La Nuit éclaire la nuit
France, 72 min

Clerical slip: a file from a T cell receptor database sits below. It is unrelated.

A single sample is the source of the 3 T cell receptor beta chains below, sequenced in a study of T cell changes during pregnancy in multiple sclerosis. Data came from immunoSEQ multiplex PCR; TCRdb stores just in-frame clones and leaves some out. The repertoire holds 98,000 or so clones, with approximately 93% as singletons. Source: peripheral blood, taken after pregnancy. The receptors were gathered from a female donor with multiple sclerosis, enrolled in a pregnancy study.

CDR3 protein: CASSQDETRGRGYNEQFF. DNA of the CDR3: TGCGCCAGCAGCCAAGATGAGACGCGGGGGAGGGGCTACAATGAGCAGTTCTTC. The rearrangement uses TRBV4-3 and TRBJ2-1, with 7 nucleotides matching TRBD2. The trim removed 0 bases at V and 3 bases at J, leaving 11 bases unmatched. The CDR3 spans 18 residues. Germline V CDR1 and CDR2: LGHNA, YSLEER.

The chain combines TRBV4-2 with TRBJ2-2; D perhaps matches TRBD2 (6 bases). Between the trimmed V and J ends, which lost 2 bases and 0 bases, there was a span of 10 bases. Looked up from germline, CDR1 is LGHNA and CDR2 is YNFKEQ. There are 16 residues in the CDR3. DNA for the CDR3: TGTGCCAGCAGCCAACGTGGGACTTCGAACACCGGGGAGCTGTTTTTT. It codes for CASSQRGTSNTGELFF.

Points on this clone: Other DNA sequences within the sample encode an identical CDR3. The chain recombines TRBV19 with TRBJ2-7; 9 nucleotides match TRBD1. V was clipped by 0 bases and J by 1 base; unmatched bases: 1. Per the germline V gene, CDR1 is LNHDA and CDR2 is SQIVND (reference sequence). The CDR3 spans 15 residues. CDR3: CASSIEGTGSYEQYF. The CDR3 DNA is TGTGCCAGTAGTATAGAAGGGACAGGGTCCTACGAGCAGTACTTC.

Boureima, from Niger, met Lo Thivolle at university in Toulouse. Later, they met up again, on the bench of a public square, where the former rules as “King of the foreigners, those who live on the streets like we live in a house” in front of the camera of the latter, who writes his film Dark on Dark, walking, in the “flow of days.” Over their discussions, Lo Thivolle learns that Boureima’s father was the king of a village, the principal hero of Les Temps du pouvoir, an ethnographic documentary film by Eliane de Latour (Little Go Girls, VdR 2016), that they watch and comment on together, as if it were written that film should be the common ground of “their reunion.” Thus, is sketched out a gesture of sharing, a film conceived like a rite of passage towards a mutual recognition that builds itself shot by shot. And what is striking in this “night illuminating the night” is the peaceful fall of a character who goes to the end of their solitude and finds, in their deprivation, a lost power: the only one we can claim, moreover, that of being ourselves.